Increasing public attention has been given to mental health
awareness. And employers are not exempt. Today's
employers have many employees who are affected by, directly or
indirectly, psychological illness or are at risk of psychological
hazards on the job. Sometimes these hazards can create human
resources challenges, including extended employee absences and
complex accommodation scenarios. To assist employers in
developing and promoting best practices for employees' mental
wellbeing, the Mental Health Commission of Canada, in partnership
with the Standards Council of Canada, the CSA Group and the Bureau
du normalisation du Quebec, launched a nation-wide voluntary
employer standard entitled Psychological health and safety in the
workplace - Prevention, promotion, and guidance to staged
implementation (the "Voluntary
Standard" or "the
standard") in January 2013.
What is the Voluntary Standard?
The Voluntary Standard sets out guidelines and recommendations
which employers can tailor to their organization for encouraging
and promoting a healthy psychological environment. It also provides
implementation advice specific for both small and large employers
should they wish to adopt the standard's
requirements. Small, medium and large employers, health care
groups, municipalities, provincial and federal ministries, and
media organizations all provided input for the Voluntary Standard
with the goal of ensuring its adaptability across the country.
Identification of Risks and Practices Affecting Psychological
The Voluntary Standard calls on an employer to draft a written
risk mitigation strategy, including steps to identify, eliminate or
mitigate psychological hazards. Factors that would impact the
strategy include, among others: psychological support,
organizational culture, leadership, an organization's
expectation of employees, civility and respect, work/life balance,
and protections against violence, bullying and harassment in the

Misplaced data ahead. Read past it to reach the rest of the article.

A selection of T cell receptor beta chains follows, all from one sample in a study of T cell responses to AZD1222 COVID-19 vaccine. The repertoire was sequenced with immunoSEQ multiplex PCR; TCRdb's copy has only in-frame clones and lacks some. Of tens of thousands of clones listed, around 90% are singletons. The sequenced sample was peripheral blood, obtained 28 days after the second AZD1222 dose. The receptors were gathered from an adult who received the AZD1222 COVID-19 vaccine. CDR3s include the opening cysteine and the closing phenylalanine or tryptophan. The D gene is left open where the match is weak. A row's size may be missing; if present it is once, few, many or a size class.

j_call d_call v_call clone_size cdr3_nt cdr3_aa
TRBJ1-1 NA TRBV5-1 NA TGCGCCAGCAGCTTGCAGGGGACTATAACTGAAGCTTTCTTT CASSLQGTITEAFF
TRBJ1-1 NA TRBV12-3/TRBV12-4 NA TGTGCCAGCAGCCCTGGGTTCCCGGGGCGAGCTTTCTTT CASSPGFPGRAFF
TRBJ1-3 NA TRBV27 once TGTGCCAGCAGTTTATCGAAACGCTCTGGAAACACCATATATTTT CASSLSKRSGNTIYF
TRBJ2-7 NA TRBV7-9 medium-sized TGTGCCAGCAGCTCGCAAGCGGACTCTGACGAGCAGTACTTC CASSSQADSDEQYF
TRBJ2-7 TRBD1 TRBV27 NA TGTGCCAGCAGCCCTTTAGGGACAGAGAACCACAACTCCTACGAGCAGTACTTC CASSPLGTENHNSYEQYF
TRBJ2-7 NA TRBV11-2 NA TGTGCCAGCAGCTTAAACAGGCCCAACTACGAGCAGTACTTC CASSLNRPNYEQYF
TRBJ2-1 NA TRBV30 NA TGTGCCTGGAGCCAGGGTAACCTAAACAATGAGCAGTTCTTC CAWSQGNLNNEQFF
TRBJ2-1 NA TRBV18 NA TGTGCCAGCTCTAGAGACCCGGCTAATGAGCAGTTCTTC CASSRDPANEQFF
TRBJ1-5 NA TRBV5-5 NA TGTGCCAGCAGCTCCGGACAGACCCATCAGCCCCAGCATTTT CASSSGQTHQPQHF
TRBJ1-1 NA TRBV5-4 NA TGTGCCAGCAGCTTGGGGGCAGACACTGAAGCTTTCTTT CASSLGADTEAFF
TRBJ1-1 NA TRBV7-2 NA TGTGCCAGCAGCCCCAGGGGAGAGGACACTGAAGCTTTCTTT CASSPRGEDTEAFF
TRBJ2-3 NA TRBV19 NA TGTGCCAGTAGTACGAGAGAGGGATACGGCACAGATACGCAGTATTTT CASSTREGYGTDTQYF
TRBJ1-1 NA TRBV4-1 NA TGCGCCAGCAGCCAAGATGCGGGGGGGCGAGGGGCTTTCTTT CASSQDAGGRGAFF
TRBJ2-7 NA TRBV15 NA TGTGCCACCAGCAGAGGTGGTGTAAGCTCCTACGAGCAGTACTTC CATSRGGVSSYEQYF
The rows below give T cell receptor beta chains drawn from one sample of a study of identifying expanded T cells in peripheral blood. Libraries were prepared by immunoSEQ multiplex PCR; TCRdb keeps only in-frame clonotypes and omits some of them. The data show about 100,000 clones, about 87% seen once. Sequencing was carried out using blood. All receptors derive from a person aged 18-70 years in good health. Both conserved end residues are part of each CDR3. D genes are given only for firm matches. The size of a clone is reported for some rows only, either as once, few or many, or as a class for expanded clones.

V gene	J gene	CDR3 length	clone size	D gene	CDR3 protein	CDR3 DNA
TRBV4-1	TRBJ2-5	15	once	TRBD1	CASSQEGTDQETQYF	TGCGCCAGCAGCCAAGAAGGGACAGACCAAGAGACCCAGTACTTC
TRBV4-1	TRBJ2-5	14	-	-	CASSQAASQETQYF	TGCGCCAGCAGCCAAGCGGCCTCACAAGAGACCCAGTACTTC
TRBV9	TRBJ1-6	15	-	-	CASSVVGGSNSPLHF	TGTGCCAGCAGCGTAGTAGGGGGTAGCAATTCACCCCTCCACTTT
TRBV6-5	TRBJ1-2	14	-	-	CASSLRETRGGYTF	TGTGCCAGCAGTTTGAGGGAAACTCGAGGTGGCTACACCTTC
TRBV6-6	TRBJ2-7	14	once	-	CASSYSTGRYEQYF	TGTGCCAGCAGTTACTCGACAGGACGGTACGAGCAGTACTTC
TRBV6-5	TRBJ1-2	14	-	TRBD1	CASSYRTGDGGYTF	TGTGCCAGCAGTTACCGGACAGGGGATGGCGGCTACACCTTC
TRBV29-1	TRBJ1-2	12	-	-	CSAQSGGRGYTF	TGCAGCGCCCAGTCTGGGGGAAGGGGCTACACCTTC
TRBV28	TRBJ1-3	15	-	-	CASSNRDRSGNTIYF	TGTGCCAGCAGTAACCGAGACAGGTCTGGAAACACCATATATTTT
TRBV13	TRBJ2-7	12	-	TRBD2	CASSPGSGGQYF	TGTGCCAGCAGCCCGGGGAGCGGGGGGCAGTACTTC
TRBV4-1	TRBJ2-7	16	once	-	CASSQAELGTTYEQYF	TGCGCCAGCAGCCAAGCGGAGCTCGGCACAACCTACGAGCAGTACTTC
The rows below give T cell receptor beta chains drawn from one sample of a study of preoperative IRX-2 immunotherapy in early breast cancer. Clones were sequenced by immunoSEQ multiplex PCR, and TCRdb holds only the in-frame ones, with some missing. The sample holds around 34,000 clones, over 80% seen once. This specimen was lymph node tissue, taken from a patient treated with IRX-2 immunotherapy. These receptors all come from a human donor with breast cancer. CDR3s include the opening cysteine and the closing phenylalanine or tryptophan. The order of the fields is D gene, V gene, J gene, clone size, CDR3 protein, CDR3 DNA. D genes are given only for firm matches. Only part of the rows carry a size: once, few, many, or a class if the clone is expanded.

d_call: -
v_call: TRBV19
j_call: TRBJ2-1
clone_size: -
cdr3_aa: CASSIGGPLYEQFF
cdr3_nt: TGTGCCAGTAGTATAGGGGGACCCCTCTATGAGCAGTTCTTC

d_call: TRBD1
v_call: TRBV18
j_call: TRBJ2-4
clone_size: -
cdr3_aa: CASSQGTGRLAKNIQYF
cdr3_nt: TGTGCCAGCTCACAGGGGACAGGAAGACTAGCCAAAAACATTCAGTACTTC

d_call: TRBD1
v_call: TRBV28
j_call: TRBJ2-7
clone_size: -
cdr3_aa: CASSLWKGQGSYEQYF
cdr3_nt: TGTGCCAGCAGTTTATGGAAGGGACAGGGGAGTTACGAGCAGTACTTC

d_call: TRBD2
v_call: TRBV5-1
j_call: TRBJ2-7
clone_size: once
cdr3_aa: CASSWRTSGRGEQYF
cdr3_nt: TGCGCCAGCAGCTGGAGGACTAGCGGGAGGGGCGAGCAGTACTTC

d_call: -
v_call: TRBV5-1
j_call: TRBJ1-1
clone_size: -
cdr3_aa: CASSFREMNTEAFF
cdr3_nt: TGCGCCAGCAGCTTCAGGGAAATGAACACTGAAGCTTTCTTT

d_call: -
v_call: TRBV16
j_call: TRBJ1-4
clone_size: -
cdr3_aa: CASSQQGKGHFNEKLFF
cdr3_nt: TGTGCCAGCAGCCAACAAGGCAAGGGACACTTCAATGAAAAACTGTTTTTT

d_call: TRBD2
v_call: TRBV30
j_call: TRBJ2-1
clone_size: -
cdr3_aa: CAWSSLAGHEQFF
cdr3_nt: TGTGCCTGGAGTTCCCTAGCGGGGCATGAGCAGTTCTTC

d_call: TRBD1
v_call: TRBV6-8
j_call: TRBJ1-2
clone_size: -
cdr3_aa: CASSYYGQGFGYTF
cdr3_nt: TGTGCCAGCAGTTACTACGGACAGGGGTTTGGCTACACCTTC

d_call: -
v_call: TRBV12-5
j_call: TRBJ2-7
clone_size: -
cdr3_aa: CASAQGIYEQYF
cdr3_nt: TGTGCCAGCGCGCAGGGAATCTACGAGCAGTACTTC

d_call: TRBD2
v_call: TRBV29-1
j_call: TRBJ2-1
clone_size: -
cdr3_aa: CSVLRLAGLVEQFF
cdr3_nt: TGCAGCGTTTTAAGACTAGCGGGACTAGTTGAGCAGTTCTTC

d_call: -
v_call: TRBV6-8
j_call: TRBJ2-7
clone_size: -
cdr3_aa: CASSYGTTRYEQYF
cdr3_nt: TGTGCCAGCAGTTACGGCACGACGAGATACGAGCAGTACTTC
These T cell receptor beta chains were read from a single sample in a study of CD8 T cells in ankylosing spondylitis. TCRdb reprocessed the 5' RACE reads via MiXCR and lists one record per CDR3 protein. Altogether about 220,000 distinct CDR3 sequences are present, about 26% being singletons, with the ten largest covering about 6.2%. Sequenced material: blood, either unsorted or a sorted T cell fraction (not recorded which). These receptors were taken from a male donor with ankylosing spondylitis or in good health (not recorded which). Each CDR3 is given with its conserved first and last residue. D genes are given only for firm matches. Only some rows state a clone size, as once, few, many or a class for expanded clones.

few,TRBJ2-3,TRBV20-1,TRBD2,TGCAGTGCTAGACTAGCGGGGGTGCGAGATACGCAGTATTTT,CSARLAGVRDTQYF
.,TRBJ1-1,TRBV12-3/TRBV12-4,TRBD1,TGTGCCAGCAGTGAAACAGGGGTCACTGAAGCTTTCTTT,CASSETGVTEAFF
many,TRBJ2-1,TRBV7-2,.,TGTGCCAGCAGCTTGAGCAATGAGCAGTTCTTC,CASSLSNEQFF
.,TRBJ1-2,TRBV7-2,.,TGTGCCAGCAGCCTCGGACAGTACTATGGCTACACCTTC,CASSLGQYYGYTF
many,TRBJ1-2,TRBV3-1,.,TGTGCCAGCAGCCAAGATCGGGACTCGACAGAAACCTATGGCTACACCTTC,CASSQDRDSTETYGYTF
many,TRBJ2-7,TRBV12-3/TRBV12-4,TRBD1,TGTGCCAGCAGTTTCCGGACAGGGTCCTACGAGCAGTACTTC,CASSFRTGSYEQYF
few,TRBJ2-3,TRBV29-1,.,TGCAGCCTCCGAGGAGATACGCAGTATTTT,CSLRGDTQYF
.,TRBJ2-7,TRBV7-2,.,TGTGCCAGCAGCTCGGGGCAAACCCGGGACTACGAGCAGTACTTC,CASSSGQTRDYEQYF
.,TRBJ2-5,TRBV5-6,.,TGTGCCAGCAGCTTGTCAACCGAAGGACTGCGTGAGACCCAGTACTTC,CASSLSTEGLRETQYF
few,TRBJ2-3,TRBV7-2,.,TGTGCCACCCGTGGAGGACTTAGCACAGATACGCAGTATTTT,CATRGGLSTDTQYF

workplace. These factors can be assessed both objectively, and
assessing workers' anecdotal experiences.
Psychological Health Promotion
As part of adopting the Voluntary Standard, an employer is
required to commit to procedures for preventing and protecting
against both physical and psychological harm. These procedures
include being sensitive to employees' work-related and
non-work-related mental health difficulties. In promoting
psychological well-being, an employer is advised by the standard
provide employees with mental health resources drafted or
created by the employer, and other resources drawn from the general
enhance awareness about mental health in the workplace by:
training employees to identify and mitigate psychological
hazards in the workplace,
educating employees on the issues of mental health stigma and
providing employees the opportunity to raise ideas and
suggestions for improvement in the employer's psychological
Managing Critical Workplace Changes and Events
The standard requires employers to establish change management
procedures that aim to limit or mitigate the psychological impact
of workplace changes such as terminations or the adoption of new
policies. Effective change management is said to include clear
communication to employees and offering employees a substantive
opportunity to engage in change management. In addition, the
Voluntary Standard requires employers to prepare for critical
events both at an individual employee level and at an
organizational level - by identifying key internal and external
resources, communication strategies, and assessing emergency and
crisis preparedness to mitigate related risks.
Investigations and Audits
The Voluntary Standard imposes the obligation to investigate and
report key psychologically harmful events including injuries,
illness, fatalities, suicides, or attempted suicide, and to review
the risk mitigation practices of an employer periodically to ensure
Should Employers Adopt the Voluntary Standard?
Employers are not required to adopt the Voluntary
Standard. Indeed, before adopting the Voluntary Standard,
employers may wish to review the standard to determine if portions
of it can assist with its goals - whether to maintain
organizational sustainability, or improve the attraction and
retention of talent. At a minimum, employers may wish to take the
opportunity to review the Standard and better understand current
views on mental health and the issues of workplace psychological
safety and risk - particularly if decision-makers start using the
Standard as a resource.
Unfortunately, reasonable accommodation for employees in the workplace continues to be the source of significant litigation and even today we continue to see outrageous examples of employers behaving badly.
A former teacher at Bodwell High School has learned a valuable lesson from the B.C. Human Rights Tribunal— it is not discriminatory for an employer to offer child-related benefits to only employees with children.
We are now beginning to see reported cases involving charges and subsequent fines laid against employers for failing to provide information, instruction and supervision to protect a worker from workplace violence.
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